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You are in control - Unblock your blockade

Jessica Veit
Student, Paramedic & Backend Developer with a love for Hiking.
Updated on ・3 min read

This is just supposed to be a friendly reminder for all new developers and also for all the struggling intermediate and advanced ones – You are in control.

First time browsing through software written in a foreign programming language, seeing different coding styles, tools and IDEs, brachiating from one strange keyword to the next equal-in-meaning-sounding one; it does not matter if you start learning a new language as an experienced developer or a code-newbie, in situations like these everyone (or at least most of us) have this bizarre fear of breaking something.

The humble beginnings within unknown code (or code in general) are most likely the only moments someone could actually catch you sitting straight in your office chair, because what most of us are forgetting for exactly these brief moments or maybe have not fully mentally acknowledged in general yet, and I say it again – You are in control!

So, how does it even come to us doubting our craft? – For me, these three are the all-time coding-blockade-trigger. Enjoy (or rather avoid)!

Getting caught up in fear (aka it is all in your head)

Don’t we all feel some kind of fear, a slightly unpleasant ramble in our stomach, when facing a new challenge? Yes, that is completely normal! But if not supervised by yourself very carefully it can have a massive impact on your overall performance. You get irritated at yourself for getting so caught up in continuing scenarios, scenarios totally baseless in proven fact, and still you are afraid that your first change within the source code will make the whole project fail miserably.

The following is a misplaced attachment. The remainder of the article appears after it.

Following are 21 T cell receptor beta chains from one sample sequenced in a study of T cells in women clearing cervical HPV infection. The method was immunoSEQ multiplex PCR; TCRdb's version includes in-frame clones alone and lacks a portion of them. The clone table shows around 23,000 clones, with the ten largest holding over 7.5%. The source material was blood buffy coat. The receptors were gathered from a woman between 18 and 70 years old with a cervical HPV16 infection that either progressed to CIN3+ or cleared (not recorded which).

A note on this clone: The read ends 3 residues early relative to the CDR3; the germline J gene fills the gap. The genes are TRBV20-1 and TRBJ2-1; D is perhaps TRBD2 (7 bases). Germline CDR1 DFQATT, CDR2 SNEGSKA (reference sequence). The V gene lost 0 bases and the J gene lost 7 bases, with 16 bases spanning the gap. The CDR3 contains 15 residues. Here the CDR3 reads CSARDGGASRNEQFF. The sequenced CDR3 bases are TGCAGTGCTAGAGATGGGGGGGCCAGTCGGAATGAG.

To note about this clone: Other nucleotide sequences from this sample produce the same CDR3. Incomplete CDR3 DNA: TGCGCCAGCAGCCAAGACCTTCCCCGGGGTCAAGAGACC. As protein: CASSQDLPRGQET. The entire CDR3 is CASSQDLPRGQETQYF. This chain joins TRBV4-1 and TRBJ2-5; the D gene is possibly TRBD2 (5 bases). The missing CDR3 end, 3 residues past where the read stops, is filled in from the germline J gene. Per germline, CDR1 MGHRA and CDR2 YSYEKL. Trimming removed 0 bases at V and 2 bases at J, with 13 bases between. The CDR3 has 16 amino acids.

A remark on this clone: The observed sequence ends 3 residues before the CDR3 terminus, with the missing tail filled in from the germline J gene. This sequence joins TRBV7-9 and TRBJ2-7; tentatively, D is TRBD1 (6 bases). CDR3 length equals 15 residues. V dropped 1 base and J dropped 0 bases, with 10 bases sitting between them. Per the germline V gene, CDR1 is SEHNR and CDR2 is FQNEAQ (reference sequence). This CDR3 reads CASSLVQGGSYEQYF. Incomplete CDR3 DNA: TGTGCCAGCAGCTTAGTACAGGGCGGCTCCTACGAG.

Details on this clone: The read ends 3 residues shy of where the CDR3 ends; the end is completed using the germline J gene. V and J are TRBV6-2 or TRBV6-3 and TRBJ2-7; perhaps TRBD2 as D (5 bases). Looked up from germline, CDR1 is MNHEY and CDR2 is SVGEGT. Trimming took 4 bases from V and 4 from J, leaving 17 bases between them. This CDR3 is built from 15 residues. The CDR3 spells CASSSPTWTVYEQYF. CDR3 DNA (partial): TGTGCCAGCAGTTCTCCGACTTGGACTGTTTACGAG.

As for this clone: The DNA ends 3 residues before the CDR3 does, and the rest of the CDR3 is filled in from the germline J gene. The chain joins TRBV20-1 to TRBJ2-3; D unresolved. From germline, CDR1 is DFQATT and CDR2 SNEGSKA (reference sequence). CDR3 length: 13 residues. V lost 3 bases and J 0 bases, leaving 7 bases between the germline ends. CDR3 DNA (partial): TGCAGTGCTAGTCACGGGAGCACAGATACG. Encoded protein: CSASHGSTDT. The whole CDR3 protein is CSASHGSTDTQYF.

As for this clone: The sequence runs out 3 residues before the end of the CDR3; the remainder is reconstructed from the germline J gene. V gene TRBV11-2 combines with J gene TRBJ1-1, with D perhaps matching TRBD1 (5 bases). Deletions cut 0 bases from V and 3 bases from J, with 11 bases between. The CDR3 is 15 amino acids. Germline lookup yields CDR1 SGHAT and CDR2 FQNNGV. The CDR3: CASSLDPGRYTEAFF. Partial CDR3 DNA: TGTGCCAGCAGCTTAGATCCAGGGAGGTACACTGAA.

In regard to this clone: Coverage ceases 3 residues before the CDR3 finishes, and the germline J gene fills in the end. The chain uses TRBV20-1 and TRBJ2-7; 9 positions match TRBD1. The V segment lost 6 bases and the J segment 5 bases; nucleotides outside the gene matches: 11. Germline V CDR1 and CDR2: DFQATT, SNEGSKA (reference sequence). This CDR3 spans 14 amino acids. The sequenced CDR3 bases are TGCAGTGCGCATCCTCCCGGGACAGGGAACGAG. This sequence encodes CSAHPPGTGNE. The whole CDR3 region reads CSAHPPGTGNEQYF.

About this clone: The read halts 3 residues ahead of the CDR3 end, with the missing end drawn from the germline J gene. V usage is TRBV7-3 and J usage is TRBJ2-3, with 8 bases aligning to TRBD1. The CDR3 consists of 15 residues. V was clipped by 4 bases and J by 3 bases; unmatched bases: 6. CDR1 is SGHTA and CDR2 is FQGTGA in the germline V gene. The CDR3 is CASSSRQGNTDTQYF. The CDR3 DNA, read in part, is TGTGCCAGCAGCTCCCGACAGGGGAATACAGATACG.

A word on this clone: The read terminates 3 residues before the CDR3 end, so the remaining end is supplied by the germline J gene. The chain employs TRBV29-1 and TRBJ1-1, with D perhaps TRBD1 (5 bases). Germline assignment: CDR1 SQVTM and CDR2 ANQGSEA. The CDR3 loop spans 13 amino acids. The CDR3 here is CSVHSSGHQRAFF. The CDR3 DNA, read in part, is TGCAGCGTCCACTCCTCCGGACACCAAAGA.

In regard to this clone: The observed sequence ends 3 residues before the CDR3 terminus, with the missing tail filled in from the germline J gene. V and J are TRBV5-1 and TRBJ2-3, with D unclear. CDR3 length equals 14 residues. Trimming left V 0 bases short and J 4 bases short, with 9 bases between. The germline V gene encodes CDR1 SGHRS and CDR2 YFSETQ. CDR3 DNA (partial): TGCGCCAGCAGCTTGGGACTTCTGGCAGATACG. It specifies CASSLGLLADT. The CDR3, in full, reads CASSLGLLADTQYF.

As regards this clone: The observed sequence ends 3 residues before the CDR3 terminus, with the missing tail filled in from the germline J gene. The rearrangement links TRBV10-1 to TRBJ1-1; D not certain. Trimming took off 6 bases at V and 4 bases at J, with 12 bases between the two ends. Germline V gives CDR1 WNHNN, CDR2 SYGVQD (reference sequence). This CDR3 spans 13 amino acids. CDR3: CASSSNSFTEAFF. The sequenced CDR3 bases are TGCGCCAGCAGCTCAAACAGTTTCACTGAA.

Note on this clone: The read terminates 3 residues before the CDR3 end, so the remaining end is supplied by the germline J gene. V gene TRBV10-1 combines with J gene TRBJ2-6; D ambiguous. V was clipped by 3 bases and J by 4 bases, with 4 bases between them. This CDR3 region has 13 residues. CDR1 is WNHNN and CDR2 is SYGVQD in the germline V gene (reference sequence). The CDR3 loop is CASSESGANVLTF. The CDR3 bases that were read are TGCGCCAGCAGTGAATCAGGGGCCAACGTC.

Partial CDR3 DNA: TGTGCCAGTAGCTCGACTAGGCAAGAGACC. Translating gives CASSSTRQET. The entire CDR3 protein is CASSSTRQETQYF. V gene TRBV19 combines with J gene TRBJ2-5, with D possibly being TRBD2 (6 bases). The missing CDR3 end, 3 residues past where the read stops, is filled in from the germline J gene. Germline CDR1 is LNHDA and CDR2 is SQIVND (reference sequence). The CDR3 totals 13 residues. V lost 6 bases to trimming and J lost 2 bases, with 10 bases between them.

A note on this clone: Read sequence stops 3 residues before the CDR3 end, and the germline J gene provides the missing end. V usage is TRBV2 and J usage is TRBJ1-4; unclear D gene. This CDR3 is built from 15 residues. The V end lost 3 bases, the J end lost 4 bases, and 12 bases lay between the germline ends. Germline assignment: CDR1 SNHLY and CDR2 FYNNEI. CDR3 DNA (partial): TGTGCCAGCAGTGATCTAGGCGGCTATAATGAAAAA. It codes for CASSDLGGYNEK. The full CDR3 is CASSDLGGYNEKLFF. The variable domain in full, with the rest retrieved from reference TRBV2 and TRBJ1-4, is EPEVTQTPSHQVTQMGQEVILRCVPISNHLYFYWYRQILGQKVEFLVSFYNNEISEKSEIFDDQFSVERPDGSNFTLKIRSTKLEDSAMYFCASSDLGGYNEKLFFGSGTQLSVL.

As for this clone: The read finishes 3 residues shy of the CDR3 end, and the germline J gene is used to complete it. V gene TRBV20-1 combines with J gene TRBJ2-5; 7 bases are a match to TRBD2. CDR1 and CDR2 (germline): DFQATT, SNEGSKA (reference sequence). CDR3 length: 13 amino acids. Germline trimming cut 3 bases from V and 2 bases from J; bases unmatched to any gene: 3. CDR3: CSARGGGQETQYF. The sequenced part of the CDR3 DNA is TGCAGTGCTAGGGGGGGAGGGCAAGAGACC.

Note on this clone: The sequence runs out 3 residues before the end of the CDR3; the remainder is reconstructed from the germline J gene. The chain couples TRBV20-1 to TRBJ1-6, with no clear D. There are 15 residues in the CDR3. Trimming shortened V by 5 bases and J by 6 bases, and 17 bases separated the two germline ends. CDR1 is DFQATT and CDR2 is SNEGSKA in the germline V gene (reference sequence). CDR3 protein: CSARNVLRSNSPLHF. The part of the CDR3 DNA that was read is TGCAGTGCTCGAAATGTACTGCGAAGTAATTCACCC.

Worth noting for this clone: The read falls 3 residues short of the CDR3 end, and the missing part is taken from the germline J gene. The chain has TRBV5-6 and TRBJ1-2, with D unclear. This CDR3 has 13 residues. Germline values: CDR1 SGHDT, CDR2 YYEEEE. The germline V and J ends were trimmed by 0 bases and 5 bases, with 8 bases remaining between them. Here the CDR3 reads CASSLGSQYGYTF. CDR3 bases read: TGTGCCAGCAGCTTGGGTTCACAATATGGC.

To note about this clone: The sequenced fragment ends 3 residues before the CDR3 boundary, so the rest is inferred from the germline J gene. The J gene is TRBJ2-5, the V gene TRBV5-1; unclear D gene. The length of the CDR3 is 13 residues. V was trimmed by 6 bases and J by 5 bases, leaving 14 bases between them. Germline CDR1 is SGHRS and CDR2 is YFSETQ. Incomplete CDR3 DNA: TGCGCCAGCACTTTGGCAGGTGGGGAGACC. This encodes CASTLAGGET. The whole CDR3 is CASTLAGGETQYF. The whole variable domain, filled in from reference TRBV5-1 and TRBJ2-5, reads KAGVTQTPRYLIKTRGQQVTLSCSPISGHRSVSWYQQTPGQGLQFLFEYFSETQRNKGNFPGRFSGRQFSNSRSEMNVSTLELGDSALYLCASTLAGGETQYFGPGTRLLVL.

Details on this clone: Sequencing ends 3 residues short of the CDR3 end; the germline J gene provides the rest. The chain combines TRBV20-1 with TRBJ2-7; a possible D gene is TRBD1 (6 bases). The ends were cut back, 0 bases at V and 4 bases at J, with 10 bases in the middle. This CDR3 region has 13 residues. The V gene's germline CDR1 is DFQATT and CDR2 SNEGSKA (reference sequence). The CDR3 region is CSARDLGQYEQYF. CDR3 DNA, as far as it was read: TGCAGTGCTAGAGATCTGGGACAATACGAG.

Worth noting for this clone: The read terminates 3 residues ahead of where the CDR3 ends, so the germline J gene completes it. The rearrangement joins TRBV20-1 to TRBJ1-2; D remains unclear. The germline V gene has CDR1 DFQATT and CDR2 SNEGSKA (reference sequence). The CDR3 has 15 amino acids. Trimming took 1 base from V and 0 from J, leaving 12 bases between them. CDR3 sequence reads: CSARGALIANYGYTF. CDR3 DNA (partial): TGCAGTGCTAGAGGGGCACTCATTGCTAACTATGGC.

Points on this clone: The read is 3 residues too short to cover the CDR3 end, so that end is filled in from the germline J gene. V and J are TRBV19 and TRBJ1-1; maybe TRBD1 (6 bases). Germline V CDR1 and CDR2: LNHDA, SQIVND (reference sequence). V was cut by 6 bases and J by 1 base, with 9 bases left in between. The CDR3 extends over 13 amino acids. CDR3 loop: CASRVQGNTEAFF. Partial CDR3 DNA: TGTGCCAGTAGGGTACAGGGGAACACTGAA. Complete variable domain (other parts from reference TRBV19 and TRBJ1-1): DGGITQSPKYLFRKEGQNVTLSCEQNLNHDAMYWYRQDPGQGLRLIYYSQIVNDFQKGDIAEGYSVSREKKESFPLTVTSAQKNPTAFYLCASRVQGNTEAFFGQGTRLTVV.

Exactly that is the worst and at the same time the best attitude you can have towards a somewhat “scary” situation, like a new and unfamiliar code base. What really matters in these moments of self-doubt are your actions – What are you going to do about it?

Of course no one wants to look stupid within their first few days or weeks of their new acquired job (maybe even that one dream-job you were applying for thousands of times already and finally got the seat), but what does it help? I am personally way more impressed of people having the guts to ask (even silly questions) than of people instantly understanding every nook and cranny, because – to be completely honest here – are you even real?

Getting caught up in pattern(s)

This point could be seen as the rather extreme opposite to the first one. Instead of not really knowing where to stick your hands in or how to proceed, you somewhat forget about the beauty of seeing software development as a craft. There is not always a pattern for every use case, there does not needs to be an interface on every end whatsoever.

We may forget from time to time that conventions, restrictions, patterns and also best practices are meant to guide and support us, and you can not apply all 23 patterns of the GoF in one class (or at least you should not).

Restricting or hastening yourself (beyond your own good)

Of course – everyone needs to have a healthy work-life-balance, but sometimes it wouldn't hurt (or would it hurt?) to go that extra mile, stay online for just one more hour or sit through this tutorial so you really do understand what you are doing and how this new technology works.
On the other hand, do not spend all your leisure knees deep in work-related content, and if it is just one hour a day playing guitar or going to the gym.

But of course, with technology evolving basically faster than you can think, all in all just as many things stay the same as things change, so try to understand the concepts of most of them because as the Dalai Lama already said - You have to know the rules well, so you can break them effectively.

Software development and everything surrounding it – to me - is a craft. Of course, when comparing it to other “crafty” crafts its actual scope is hard to grasp. Seeing how in carpentry everyone has their own way of defining how a piece of art may be made and is supposed to look, working with the materials they have on hand and getting better and more creative with each try, that is just how creating things work – everything is in your control.

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